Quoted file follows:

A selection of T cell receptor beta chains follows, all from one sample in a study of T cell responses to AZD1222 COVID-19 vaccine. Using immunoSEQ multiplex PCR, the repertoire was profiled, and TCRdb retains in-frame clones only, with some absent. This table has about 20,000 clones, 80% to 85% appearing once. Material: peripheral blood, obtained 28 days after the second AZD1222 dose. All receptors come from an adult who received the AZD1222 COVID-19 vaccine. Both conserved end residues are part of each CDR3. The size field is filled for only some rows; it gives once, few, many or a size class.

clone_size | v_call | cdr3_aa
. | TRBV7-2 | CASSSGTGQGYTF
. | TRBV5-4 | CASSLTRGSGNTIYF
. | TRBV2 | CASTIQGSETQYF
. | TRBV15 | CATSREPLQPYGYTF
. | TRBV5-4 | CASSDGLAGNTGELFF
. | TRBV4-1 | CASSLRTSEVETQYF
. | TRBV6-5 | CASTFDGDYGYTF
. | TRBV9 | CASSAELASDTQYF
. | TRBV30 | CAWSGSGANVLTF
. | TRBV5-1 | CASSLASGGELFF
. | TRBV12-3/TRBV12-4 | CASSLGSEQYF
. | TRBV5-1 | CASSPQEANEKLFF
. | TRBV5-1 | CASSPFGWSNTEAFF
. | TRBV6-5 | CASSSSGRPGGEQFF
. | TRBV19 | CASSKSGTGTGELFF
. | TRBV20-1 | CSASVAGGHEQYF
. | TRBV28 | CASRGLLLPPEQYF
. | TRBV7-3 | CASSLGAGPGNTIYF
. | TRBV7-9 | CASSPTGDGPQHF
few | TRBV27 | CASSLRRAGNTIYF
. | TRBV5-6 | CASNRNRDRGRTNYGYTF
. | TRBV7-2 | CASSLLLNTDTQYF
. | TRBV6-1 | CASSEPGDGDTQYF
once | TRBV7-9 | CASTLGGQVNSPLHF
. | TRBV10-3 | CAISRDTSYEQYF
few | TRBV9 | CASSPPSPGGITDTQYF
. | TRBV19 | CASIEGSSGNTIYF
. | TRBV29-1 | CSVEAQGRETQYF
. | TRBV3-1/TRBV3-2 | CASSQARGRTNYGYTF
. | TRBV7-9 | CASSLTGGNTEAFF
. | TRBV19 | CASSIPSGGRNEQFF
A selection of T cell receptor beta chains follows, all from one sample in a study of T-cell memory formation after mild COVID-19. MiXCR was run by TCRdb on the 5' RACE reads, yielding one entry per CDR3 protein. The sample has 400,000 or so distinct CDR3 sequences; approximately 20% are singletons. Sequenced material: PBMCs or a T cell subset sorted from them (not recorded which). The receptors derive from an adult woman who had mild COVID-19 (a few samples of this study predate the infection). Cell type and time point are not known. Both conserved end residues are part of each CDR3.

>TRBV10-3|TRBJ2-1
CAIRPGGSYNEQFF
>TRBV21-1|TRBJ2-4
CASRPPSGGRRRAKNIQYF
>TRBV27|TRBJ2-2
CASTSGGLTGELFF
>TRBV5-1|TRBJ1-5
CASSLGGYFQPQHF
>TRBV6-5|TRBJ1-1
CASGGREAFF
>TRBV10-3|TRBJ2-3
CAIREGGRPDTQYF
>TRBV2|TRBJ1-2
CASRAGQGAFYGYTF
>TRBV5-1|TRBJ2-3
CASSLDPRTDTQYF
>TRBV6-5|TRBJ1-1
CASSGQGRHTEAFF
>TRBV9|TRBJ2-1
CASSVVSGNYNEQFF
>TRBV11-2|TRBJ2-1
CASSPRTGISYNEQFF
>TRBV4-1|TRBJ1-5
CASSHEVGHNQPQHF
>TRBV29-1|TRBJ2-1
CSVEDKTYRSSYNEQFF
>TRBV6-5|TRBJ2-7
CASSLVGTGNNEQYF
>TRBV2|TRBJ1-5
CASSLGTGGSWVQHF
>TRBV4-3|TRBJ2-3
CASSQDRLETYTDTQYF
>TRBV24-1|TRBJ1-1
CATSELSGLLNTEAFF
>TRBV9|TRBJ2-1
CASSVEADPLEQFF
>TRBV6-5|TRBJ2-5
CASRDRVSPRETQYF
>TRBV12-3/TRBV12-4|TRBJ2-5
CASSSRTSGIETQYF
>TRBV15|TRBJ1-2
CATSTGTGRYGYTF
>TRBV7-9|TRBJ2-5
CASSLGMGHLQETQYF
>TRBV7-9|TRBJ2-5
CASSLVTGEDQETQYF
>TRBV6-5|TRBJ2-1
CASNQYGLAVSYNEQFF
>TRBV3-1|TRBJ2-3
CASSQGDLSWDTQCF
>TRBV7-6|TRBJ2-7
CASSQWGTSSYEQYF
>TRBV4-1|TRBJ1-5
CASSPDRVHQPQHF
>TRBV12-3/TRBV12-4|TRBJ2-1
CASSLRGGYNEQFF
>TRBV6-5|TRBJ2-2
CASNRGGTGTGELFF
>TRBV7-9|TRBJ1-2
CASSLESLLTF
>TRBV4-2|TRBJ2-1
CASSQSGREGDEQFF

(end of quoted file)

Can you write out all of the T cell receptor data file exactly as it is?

A selection of T cell receptor beta chains follows, all from one sample in a study of T cell responses to AZD1222 COVID-19 vaccine. Using immunoSEQ multiplex PCR, the repertoire was profiled, and TCRdb retains in-frame clones only, with some absent. This table has about 20,000 clones, 80% to 85% appearing once. Material: peripheral blood, obtained 28 days after the second AZD1222 dose. All receptors come from an adult who received the AZD1222 COVID-19 vaccine. Both conserved end residues are part of each CDR3. The size field is filled for only some rows; it gives once, few, many or a size class.

clone_size | v_call | cdr3_aa
. | TRBV7-2 | CASSSGTGQGYTF
. | TRBV5-4 | CASSLTRGSGNTIYF
. | TRBV2 | CASTIQGSETQYF
. | TRBV15 | CATSREPLQPYGYTF
. | TRBV5-4 | CASSDGLAGNTGELFF
. | TRBV4-1 | CASSLRTSEVETQYF
. | TRBV6-5 | CASTFDGDYGYTF
. | TRBV9 | CASSAELASDTQYF
. | TRBV30 | CAWSGSGANVLTF
. | TRBV5-1 | CASSLASGGELFF
. | TRBV12-3/TRBV12-4 | CASSLGSEQYF
. | TRBV5-1 | CASSPQEANEKLFF
. | TRBV5-1 | CASSPFGWSNTEAFF
. | TRBV6-5 | CASSSSGRPGGEQFF
. | TRBV19 | CASSKSGTGTGELFF
. | TRBV20-1 | CSASVAGGHEQYF
. | TRBV28 | CASRGLLLPPEQYF
. | TRBV7-3 | CASSLGAGPGNTIYF
. | TRBV7-9 | CASSPTGDGPQHF
few | TRBV27 | CASSLRRAGNTIYF
. | TRBV5-6 | CASNRNRDRGRTNYGYTF
. | TRBV7-2 | CASSLLLNTDTQYF
. | TRBV6-1 | CASSEPGDGDTQYF
once | TRBV7-9 | CASTLGGQVNSPLHF
. | TRBV10-3 | CAISRDTSYEQYF
few | TRBV9 | CASSPPSPGGITDTQYF
. | TRBV19 | CASIEGSSGNTIYF
. | TRBV29-1 | CSVEAQGRETQYF
. | TRBV3-1/TRBV3-2 | CASSQARGRTNYGYTF
. | TRBV7-9 | CASSLTGGNTEAFF
. | TRBV19 | CASSIPSGGRNEQFF
A selection of T cell receptor beta chains follows, all from one sample in a study of T-cell memory formation after mild COVID-19. MiXCR was run by TCRdb on the 5' RACE reads, yielding one entry per CDR3 protein. The sample has 400,000 or so distinct CDR3 sequences; approximately 20% are singletons. Sequenced material: PBMCs or a T cell subset sorted from them (not recorded which). The receptors derive from an adult woman who had mild COVID-19 (a few samples of this study predate the infection). Cell type and time point are not known. Both conserved end residues are part of each CDR3.

>TRBV10-3|TRBJ2-1
CAIRPGGSYNEQFF
>TRBV21-1|TRBJ2-4
CASRPPSGGRRRAKNIQYF
>TRBV27|TRBJ2-2
CASTSGGLTGELFF
>TRBV5-1|TRBJ1-5
CASSLGGYFQPQHF
>TRBV6-5|TRBJ1-1
CASGGREAFF
>TRBV10-3|TRBJ2-3
CAIREGGRPDTQYF
>TRBV2|TRBJ1-2
CASRAGQGAFYGYTF
>TRBV5-1|TRBJ2-3
CASSLDPRTDTQYF
>TRBV6-5|TRBJ1-1
CASSGQGRHTEAFF
>TRBV9|TRBJ2-1
CASSVVSGNYNEQFF
>TRBV11-2|TRBJ2-1
CASSPRTGISYNEQFF
>TRBV4-1|TRBJ1-5
CASSHEVGHNQPQHF
>TRBV29-1|TRBJ2-1
CSVEDKTYRSSYNEQFF
>TRBV6-5|TRBJ2-7
CASSLVGTGNNEQYF
>TRBV2|TRBJ1-5
CASSLGTGGSWVQHF
>TRBV4-3|TRBJ2-3
CASSQDRLETYTDTQYF
>TRBV24-1|TRBJ1-1
CATSELSGLLNTEAFF
>TRBV9|TRBJ2-1
CASSVEADPLEQFF
>TRBV6-5|TRBJ2-5
CASRDRVSPRETQYF
>TRBV12-3/TRBV12-4|TRBJ2-5
CASSSRTSGIETQYF
>TRBV15|TRBJ1-2
CATSTGTGRYGYTF
>TRBV7-9|TRBJ2-5
CASSLGMGHLQETQYF
>TRBV7-9|TRBJ2-5
CASSLVTGEDQETQYF
>TRBV6-5|TRBJ2-1
CASNQYGLAVSYNEQFF
>TRBV3-1|TRBJ2-3
CASSQGDLSWDTQCF
>TRBV7-6|TRBJ2-7
CASSQWGTSSYEQYF
>TRBV4-1|TRBJ1-5
CASSPDRVHQPQHF
>TRBV12-3/TRBV12-4|TRBJ2-1
CASSLRGGYNEQFF
>TRBV6-5|TRBJ2-2
CASNRGGTGTGELFF
>TRBV7-9|TRBJ1-2
CASSLESLLTF
>TRBV4-2|TRBJ2-1
CASSQSGREGDEQFF